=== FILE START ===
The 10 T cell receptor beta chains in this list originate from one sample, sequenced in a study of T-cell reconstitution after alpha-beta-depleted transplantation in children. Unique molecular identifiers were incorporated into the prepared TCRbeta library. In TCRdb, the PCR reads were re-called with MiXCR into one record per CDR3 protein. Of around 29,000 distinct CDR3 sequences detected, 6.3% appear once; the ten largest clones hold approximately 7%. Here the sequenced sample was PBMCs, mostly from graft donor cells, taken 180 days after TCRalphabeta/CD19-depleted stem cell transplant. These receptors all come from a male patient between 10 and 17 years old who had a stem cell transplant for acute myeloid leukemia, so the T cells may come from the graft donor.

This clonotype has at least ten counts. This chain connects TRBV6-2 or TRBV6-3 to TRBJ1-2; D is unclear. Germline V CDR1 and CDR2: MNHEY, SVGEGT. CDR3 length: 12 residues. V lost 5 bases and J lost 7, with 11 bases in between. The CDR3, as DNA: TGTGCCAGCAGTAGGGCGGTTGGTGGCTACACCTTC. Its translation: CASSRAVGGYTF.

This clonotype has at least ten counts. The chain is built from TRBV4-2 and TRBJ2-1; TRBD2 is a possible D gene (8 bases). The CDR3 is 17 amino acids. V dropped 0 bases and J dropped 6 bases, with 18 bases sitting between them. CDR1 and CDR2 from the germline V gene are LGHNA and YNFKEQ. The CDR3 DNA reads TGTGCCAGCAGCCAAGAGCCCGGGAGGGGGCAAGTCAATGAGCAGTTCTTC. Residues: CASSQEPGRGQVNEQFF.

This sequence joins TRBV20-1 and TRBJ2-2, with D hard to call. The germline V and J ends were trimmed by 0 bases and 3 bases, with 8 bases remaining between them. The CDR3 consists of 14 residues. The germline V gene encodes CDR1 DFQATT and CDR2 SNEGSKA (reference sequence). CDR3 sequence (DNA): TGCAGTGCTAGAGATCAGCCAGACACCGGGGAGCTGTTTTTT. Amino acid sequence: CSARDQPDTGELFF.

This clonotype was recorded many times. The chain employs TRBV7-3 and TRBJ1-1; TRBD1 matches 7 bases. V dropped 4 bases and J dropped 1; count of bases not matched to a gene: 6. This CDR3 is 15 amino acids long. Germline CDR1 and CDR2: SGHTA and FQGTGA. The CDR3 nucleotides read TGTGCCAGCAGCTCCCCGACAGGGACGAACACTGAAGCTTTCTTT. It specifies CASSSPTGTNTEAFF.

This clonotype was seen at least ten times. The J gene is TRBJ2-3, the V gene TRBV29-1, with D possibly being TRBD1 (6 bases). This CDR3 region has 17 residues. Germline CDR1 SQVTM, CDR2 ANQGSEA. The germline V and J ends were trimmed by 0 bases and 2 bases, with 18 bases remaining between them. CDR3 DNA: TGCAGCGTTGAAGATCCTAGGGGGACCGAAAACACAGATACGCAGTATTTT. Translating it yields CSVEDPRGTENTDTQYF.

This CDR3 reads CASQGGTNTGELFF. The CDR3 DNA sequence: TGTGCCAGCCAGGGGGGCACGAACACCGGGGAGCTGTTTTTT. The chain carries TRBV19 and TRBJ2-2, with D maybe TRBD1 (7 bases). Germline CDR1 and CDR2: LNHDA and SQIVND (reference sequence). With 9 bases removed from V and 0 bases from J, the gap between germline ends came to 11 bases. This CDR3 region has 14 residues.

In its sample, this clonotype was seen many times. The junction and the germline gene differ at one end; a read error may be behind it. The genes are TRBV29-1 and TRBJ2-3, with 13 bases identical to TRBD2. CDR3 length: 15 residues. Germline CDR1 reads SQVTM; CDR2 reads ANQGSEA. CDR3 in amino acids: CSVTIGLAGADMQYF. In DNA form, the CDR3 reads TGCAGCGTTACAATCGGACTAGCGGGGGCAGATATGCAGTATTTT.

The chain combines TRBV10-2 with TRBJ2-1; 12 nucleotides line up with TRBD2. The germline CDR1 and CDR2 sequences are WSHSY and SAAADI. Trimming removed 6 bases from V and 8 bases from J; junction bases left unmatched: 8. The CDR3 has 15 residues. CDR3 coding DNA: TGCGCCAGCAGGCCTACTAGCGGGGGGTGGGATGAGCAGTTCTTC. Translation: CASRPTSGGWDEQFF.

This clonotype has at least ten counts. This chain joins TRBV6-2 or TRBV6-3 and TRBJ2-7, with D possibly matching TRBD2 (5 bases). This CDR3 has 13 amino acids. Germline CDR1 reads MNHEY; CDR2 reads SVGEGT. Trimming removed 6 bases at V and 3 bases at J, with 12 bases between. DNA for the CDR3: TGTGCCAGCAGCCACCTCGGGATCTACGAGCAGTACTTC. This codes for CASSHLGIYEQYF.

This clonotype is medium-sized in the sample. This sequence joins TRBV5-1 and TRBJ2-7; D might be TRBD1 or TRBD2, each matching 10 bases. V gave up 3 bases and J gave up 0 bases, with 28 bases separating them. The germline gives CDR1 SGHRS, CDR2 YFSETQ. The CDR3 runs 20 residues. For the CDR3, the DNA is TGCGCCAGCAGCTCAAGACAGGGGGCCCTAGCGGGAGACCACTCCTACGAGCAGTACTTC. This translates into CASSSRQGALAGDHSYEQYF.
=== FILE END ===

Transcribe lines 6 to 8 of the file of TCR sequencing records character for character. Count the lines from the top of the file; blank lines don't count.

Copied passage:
This clonotype was seen at least ten times. The J gene is TRBJ2-3, the V gene TRBV29-1, with D possibly being TRBD1 (6 bases). This CDR3 region has 17 residues. Germline CDR1 SQVTM, CDR2 ANQGSEA. The germline V and J ends were trimmed by 0 bases and 2 bases, with 18 bases remaining between them. CDR3 DNA: TGCAGCGTTGAAGATCCTAGGGGGACCGAAAACACAGATACGCAGTATTTT. Translating it yields CSVEDPRGTENTDTQYF.

This CDR3 reads CASQGGTNTGELFF. The CDR3 DNA sequence: TGTGCCAGCCAGGGGGGCACGAACACCGGGGAGCTGTTTTTT. The chain carries TRBV19 and TRBJ2-2, with D maybe TRBD1 (7 bases). Germline CDR1 and CDR2: LNHDA and SQIVND (reference sequence). With 9 bases removed from V and 0 bases from J, the gap between germline ends came to 11 bases. This CDR3 region has 14 residues.

In its sample, this clonotype was seen many times. The junction and the germline gene differ at one end; a read error may be behind it. The genes are TRBV29-1 and TRBJ2-3, with 13 bases identical to TRBD2. CDR3 length: 15 residues. Germline CDR1 reads SQVTM; CDR2 reads ANQGSEA. CDR3 in amino acids: CSVTIGLAGADMQYF. In DNA form, the CDR3 reads TGCAGCGTTACAATCGGACTAGCGGGGGCAGATATGCAGTATTTT.